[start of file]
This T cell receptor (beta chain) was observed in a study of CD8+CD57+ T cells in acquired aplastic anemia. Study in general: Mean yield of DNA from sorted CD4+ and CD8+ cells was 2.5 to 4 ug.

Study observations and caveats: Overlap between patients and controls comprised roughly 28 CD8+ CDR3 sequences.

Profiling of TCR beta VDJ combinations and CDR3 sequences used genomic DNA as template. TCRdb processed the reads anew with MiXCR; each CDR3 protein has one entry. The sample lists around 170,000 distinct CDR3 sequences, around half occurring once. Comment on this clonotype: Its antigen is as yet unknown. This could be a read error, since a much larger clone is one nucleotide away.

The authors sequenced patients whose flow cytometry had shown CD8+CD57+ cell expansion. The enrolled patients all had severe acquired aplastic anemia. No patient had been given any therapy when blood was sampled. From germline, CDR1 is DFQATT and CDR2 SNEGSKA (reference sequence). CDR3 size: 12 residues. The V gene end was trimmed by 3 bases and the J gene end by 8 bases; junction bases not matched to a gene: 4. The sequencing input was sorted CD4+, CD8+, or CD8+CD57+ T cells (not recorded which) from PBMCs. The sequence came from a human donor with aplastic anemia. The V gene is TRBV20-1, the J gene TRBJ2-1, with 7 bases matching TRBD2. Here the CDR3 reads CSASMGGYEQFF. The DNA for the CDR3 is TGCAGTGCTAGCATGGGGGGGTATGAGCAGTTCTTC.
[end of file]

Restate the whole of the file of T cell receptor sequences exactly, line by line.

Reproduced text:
This T cell receptor (beta chain) was observed in a study of CD8+CD57+ T cells in acquired aplastic anemia. Study in general: Mean yield of DNA from sorted CD4+ and CD8+ cells was 2.5 to 4 ug.

Study observations and caveats: Overlap between patients and controls comprised roughly 28 CD8+ CDR3 sequences.

Profiling of TCR beta VDJ combinations and CDR3 sequences used genomic DNA as template. TCRdb processed the reads anew with MiXCR; each CDR3 protein has one entry. The sample lists around 170,000 distinct CDR3 sequences, around half occurring once. Comment on this clonotype: Its antigen is as yet unknown. This could be a read error, since a much larger clone is one nucleotide away.

The authors sequenced patients whose flow cytometry had shown CD8+CD57+ cell expansion. The enrolled patients all had severe acquired aplastic anemia. No patient had been given any therapy when blood was sampled. From germline, CDR1 is DFQATT and CDR2 SNEGSKA (reference sequence). CDR3 size: 12 residues. The V gene end was trimmed by 3 bases and the J gene end by 8 bases; junction bases not matched to a gene: 4. The sequencing input was sorted CD4+, CD8+, or CD8+CD57+ T cells (not recorded which) from PBMCs. The sequence came from a human donor with aplastic anemia. The V gene is TRBV20-1, the J gene TRBJ2-1, with 7 bases matching TRBD2. Here the CDR3 reads CSASMGGYEQFF. The DNA for the CDR3 is TGCAGTGCTAGCATGGGGGGGTATGAGCAGTTCTTC.